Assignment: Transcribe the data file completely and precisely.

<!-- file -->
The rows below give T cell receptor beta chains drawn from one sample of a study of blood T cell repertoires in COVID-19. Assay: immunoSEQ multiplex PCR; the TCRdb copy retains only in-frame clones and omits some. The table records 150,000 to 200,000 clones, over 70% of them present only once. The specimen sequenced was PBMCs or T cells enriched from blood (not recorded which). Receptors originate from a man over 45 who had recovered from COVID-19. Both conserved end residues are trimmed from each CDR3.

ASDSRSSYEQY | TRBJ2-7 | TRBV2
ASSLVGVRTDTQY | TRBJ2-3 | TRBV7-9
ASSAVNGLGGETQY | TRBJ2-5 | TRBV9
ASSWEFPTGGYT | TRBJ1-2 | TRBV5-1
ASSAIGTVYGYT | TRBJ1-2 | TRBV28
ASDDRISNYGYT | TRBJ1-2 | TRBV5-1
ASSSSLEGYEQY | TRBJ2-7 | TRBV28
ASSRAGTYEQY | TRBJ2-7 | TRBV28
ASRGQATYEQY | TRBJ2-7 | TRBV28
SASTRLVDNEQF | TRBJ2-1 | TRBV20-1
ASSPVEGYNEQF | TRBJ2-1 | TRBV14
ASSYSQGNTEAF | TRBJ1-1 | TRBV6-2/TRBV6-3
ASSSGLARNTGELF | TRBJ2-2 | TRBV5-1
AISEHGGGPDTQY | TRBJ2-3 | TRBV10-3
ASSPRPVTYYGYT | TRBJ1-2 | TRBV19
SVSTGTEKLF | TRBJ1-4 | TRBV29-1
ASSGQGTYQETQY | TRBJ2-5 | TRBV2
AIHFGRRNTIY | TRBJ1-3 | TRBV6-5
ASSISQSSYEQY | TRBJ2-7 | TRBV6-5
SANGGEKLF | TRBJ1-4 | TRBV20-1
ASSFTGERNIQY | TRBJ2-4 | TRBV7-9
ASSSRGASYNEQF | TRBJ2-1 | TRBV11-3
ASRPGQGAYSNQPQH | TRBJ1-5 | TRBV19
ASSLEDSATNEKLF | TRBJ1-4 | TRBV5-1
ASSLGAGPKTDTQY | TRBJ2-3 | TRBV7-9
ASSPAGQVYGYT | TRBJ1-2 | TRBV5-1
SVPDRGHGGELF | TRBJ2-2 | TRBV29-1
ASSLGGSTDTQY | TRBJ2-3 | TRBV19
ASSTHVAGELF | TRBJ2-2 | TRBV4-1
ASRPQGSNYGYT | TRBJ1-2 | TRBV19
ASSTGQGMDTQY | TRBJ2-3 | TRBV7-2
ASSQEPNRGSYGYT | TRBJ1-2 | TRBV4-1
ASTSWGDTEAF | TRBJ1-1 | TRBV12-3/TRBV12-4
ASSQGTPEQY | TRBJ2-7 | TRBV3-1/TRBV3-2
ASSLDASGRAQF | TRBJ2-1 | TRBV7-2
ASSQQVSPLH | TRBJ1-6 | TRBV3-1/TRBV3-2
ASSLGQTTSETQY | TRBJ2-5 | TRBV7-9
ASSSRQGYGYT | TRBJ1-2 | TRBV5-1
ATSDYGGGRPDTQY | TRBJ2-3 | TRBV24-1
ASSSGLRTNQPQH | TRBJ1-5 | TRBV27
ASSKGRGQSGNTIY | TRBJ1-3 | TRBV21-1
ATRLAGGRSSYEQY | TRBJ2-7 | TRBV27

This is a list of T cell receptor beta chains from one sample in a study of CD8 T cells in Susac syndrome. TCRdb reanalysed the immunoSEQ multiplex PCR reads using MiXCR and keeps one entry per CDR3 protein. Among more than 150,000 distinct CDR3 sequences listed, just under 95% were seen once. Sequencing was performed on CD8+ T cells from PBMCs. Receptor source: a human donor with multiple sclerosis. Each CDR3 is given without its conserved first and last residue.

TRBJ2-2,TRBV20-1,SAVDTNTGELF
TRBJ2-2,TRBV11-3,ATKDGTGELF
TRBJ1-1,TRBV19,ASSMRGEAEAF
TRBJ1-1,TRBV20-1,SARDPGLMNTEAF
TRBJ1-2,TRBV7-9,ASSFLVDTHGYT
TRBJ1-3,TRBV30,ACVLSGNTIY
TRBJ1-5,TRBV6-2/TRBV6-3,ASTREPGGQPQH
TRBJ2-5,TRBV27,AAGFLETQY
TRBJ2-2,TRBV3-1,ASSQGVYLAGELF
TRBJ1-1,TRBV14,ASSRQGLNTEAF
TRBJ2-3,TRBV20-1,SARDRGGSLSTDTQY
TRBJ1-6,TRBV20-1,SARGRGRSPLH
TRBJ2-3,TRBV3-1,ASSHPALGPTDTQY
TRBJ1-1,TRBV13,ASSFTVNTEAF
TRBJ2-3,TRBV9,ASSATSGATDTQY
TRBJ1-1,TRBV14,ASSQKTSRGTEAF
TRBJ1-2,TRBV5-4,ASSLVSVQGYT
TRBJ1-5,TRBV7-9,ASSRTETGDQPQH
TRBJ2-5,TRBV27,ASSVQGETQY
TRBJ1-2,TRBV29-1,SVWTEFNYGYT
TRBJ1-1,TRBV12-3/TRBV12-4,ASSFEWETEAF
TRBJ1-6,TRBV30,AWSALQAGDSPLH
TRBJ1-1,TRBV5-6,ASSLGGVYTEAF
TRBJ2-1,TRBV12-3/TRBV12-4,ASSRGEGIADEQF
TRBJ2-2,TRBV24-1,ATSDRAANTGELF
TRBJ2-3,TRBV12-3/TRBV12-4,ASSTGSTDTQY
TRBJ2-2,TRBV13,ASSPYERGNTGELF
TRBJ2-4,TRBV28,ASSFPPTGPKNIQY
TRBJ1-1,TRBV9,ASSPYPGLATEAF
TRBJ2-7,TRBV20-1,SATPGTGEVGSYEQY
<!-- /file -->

The rows below give T cell receptor beta chains drawn from one sample of a study of blood T cell repertoires in COVID-19. Assay: immunoSEQ multiplex PCR; the TCRdb copy retains only in-frame clones and omits some. The table records 150,000 to 200,000 clones, over 70% of them present only once. The specimen sequenced was PBMCs or T cells enriched from blood (not recorded which). Receptors originate from a man over 45 who had recovered from COVID-19. Both conserved end residues are trimmed from each CDR3.

ASDSRSSYEQY | TRBJ2-7 | TRBV2
ASSLVGVRTDTQY | TRBJ2-3 | TRBV7-9
ASSAVNGLGGETQY | TRBJ2-5 | TRBV9
ASSWEFPTGGYT | TRBJ1-2 | TRBV5-1
ASSAIGTVYGYT | TRBJ1-2 | TRBV28
ASDDRISNYGYT | TRBJ1-2 | TRBV5-1
ASSSSLEGYEQY | TRBJ2-7 | TRBV28
ASSRAGTYEQY | TRBJ2-7 | TRBV28
ASRGQATYEQY | TRBJ2-7 | TRBV28
SASTRLVDNEQF | TRBJ2-1 | TRBV20-1
ASSPVEGYNEQF | TRBJ2-1 | TRBV14
ASSYSQGNTEAF | TRBJ1-1 | TRBV6-2/TRBV6-3
ASSSGLARNTGELF | TRBJ2-2 | TRBV5-1
AISEHGGGPDTQY | TRBJ2-3 | TRBV10-3
ASSPRPVTYYGYT | TRBJ1-2 | TRBV19
SVSTGTEKLF | TRBJ1-4 | TRBV29-1
ASSGQGTYQETQY | TRBJ2-5 | TRBV2
AIHFGRRNTIY | TRBJ1-3 | TRBV6-5
ASSISQSSYEQY | TRBJ2-7 | TRBV6-5
SANGGEKLF | TRBJ1-4 | TRBV20-1
ASSFTGERNIQY | TRBJ2-4 | TRBV7-9
ASSSRGASYNEQF | TRBJ2-1 | TRBV11-3
ASRPGQGAYSNQPQH | TRBJ1-5 | TRBV19
ASSLEDSATNEKLF | TRBJ1-4 | TRBV5-1
ASSLGAGPKTDTQY | TRBJ2-3 | TRBV7-9
ASSPAGQVYGYT | TRBJ1-2 | TRBV5-1
SVPDRGHGGELF | TRBJ2-2 | TRBV29-1
ASSLGGSTDTQY | TRBJ2-3 | TRBV19
ASSTHVAGELF | TRBJ2-2 | TRBV4-1
ASRPQGSNYGYT | TRBJ1-2 | TRBV19
ASSTGQGMDTQY | TRBJ2-3 | TRBV7-2
ASSQEPNRGSYGYT | TRBJ1-2 | TRBV4-1
ASTSWGDTEAF | TRBJ1-1 | TRBV12-3/TRBV12-4
ASSQGTPEQY | TRBJ2-7 | TRBV3-1/TRBV3-2
ASSLDASGRAQF | TRBJ2-1 | TRBV7-2
ASSQQVSPLH | TRBJ1-6 | TRBV3-1/TRBV3-2
ASSLGQTTSETQY | TRBJ2-5 | TRBV7-9
ASSSRQGYGYT | TRBJ1-2 | TRBV5-1
ATSDYGGGRPDTQY | TRBJ2-3 | TRBV24-1
ASSSGLRTNQPQH | TRBJ1-5 | TRBV27
ASSKGRGQSGNTIY | TRBJ1-3 | TRBV21-1
ATRLAGGRSSYEQY | TRBJ2-7 | TRBV27

This is a list of T cell receptor beta chains from one sample in a study of CD8 T cells in Susac syndrome. TCRdb reanalysed the immunoSEQ multiplex PCR reads using MiXCR and keeps one entry per CDR3 protein. Among more than 150,000 distinct CDR3 sequences listed, just under 95% were seen once. Sequencing was performed on CD8+ T cells from PBMCs. Receptor source: a human donor with multiple sclerosis. Each CDR3 is given without its conserved first and last residue.

TRBJ2-2,TRBV20-1,SAVDTNTGELF
TRBJ2-2,TRBV11-3,ATKDGTGELF
TRBJ1-1,TRBV19,ASSMRGEAEAF
TRBJ1-1,TRBV20-1,SARDPGLMNTEAF
TRBJ1-2,TRBV7-9,ASSFLVDTHGYT
TRBJ1-3,TRBV30,ACVLSGNTIY
TRBJ1-5,TRBV6-2/TRBV6-3,ASTREPGGQPQH
TRBJ2-5,TRBV27,AAGFLETQY
TRBJ2-2,TRBV3-1,ASSQGVYLAGELF
TRBJ1-1,TRBV14,ASSRQGLNTEAF
TRBJ2-3,TRBV20-1,SARDRGGSLSTDTQY
TRBJ1-6,TRBV20-1,SARGRGRSPLH
TRBJ2-3,TRBV3-1,ASSHPALGPTDTQY
TRBJ1-1,TRBV13,ASSFTVNTEAF
TRBJ2-3,TRBV9,ASSATSGATDTQY
TRBJ1-1,TRBV14,ASSQKTSRGTEAF
TRBJ1-2,TRBV5-4,ASSLVSVQGYT
TRBJ1-5,TRBV7-9,ASSRTETGDQPQH
TRBJ2-5,TRBV27,ASSVQGETQY
TRBJ1-2,TRBV29-1,SVWTEFNYGYT
TRBJ1-1,TRBV12-3/TRBV12-4,ASSFEWETEAF
TRBJ1-6,TRBV30,AWSALQAGDSPLH
TRBJ1-1,TRBV5-6,ASSLGGVYTEAF
TRBJ2-1,TRBV12-3/TRBV12-4,ASSRGEGIADEQF
TRBJ2-2,TRBV24-1,ATSDRAANTGELF
TRBJ2-3,TRBV12-3/TRBV12-4,ASSTGSTDTQY
TRBJ2-2,TRBV13,ASSPYERGNTGELF
TRBJ2-4,TRBV28,ASSFPPTGPKNIQY
TRBJ1-1,TRBV9,ASSPYPGLATEAF
TRBJ2-7,TRBV20-1,SATPGTGEVGSYEQY